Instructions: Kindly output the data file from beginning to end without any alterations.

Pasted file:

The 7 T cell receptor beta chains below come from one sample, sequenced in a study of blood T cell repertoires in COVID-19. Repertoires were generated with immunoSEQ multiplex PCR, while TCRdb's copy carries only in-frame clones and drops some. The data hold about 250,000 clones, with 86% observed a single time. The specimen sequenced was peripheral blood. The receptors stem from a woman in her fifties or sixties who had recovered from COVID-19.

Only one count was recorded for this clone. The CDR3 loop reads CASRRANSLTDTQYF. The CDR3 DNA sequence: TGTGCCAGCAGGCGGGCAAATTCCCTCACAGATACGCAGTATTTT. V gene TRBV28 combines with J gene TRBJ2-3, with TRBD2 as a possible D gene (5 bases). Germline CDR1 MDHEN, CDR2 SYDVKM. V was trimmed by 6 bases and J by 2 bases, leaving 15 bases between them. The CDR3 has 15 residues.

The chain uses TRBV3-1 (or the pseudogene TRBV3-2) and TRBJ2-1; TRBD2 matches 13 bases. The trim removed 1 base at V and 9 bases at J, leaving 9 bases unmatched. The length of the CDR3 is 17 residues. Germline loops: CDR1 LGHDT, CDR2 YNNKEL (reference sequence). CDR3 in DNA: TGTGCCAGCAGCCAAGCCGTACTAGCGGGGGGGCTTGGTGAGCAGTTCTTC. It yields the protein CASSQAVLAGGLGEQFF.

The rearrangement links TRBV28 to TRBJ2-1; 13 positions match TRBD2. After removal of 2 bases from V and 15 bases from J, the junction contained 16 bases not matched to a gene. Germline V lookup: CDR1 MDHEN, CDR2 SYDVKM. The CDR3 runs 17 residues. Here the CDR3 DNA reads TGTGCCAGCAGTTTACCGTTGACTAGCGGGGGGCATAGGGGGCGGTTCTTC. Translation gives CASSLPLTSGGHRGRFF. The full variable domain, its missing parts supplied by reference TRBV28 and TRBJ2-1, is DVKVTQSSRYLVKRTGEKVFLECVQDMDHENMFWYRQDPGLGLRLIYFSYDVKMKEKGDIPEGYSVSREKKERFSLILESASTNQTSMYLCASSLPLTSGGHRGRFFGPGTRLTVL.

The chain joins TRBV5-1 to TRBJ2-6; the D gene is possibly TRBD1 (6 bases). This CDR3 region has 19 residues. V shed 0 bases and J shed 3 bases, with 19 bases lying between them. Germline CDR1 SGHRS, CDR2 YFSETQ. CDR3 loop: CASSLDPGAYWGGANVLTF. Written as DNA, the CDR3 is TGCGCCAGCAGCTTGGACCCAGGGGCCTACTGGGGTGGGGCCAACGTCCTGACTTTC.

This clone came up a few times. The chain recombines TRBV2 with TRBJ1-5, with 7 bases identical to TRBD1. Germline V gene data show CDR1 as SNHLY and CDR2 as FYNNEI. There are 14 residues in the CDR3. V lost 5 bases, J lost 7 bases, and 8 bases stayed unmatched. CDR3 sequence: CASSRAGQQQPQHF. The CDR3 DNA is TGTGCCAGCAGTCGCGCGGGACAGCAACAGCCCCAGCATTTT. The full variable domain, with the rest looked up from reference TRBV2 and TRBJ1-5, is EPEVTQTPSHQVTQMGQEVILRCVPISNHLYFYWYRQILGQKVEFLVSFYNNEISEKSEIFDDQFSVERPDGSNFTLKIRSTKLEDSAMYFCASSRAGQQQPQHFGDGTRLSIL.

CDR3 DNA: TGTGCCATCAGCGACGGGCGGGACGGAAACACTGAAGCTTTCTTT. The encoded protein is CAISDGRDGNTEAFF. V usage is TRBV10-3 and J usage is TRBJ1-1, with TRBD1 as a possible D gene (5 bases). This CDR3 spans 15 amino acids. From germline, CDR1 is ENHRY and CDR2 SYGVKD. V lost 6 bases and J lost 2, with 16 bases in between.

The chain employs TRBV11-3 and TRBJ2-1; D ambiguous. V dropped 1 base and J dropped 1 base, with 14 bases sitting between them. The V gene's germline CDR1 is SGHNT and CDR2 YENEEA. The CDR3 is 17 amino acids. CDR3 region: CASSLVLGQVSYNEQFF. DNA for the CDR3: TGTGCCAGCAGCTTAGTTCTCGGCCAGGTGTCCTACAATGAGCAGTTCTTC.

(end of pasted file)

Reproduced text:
The 7 T cell receptor beta chains below come from one sample, sequenced in a study of blood T cell repertoires in COVID-19. Repertoires were generated with immunoSEQ multiplex PCR, while TCRdb's copy carries only in-frame clones and drops some. The data hold about 250,000 clones, with 86% observed a single time. The specimen sequenced was peripheral blood. The receptors stem from a woman in her fifties or sixties who had recovered from COVID-19.

Only one count was recorded for this clone. The CDR3 loop reads CASRRANSLTDTQYF. The CDR3 DNA sequence: TGTGCCAGCAGGCGGGCAAATTCCCTCACAGATACGCAGTATTTT. V gene TRBV28 combines with J gene TRBJ2-3, with TRBD2 as a possible D gene (5 bases). Germline CDR1 MDHEN, CDR2 SYDVKM. V was trimmed by 6 bases and J by 2 bases, leaving 15 bases between them. The CDR3 has 15 residues.

The chain uses TRBV3-1 (or the pseudogene TRBV3-2) and TRBJ2-1; TRBD2 matches 13 bases. The trim removed 1 base at V and 9 bases at J, leaving 9 bases unmatched. The length of the CDR3 is 17 residues. Germline loops: CDR1 LGHDT, CDR2 YNNKEL (reference sequence). CDR3 in DNA: TGTGCCAGCAGCCAAGCCGTACTAGCGGGGGGGCTTGGTGAGCAGTTCTTC. It yields the protein CASSQAVLAGGLGEQFF.

The rearrangement links TRBV28 to TRBJ2-1; 13 positions match TRBD2. After removal of 2 bases from V and 15 bases from J, the junction contained 16 bases not matched to a gene. Germline V lookup: CDR1 MDHEN, CDR2 SYDVKM. The CDR3 runs 17 residues. Here the CDR3 DNA reads TGTGCCAGCAGTTTACCGTTGACTAGCGGGGGGCATAGGGGGCGGTTCTTC. Translation gives CASSLPLTSGGHRGRFF. The full variable domain, its missing parts supplied by reference TRBV28 and TRBJ2-1, is DVKVTQSSRYLVKRTGEKVFLECVQDMDHENMFWYRQDPGLGLRLIYFSYDVKMKEKGDIPEGYSVSREKKERFSLILESASTNQTSMYLCASSLPLTSGGHRGRFFGPGTRLTVL.

The chain joins TRBV5-1 to TRBJ2-6; the D gene is possibly TRBD1 (6 bases). This CDR3 region has 19 residues. V shed 0 bases and J shed 3 bases, with 19 bases lying between them. Germline CDR1 SGHRS, CDR2 YFSETQ. CDR3 loop: CASSLDPGAYWGGANVLTF. Written as DNA, the CDR3 is TGCGCCAGCAGCTTGGACCCAGGGGCCTACTGGGGTGGGGCCAACGTCCTGACTTTC.

This clone came up a few times. The chain recombines TRBV2 with TRBJ1-5, with 7 bases identical to TRBD1. Germline V gene data show CDR1 as SNHLY and CDR2 as FYNNEI. There are 14 residues in the CDR3. V lost 5 bases, J lost 7 bases, and 8 bases stayed unmatched. CDR3 sequence: CASSRAGQQQPQHF. The CDR3 DNA is TGTGCCAGCAGTCGCGCGGGACAGCAACAGCCCCAGCATTTT. The full variable domain, with the rest looked up from reference TRBV2 and TRBJ1-5, is EPEVTQTPSHQVTQMGQEVILRCVPISNHLYFYWYRQILGQKVEFLVSFYNNEISEKSEIFDDQFSVERPDGSNFTLKIRSTKLEDSAMYFCASSRAGQQQPQHFGDGTRLSIL.

CDR3 DNA: TGTGCCATCAGCGACGGGCGGGACGGAAACACTGAAGCTTTCTTT. The encoded protein is CAISDGRDGNTEAFF. V usage is TRBV10-3 and J usage is TRBJ1-1, with TRBD1 as a possible D gene (5 bases). This CDR3 spans 15 amino acids. From germline, CDR1 is ENHRY and CDR2 SYGVKD. V lost 6 bases and J lost 2, with 16 bases in between.

The chain employs TRBV11-3 and TRBJ2-1; D ambiguous. V dropped 1 base and J dropped 1 base, with 14 bases sitting between them. The V gene's germline CDR1 is SGHNT and CDR2 YENEEA. The CDR3 is 17 amino acids. CDR3 region: CASSLVLGQVSYNEQFF. DNA for the CDR3: TGTGCCAGCAGCTTAGTTCTCGGCCAGGTGTCCTACAATGAGCAGTTCTTC.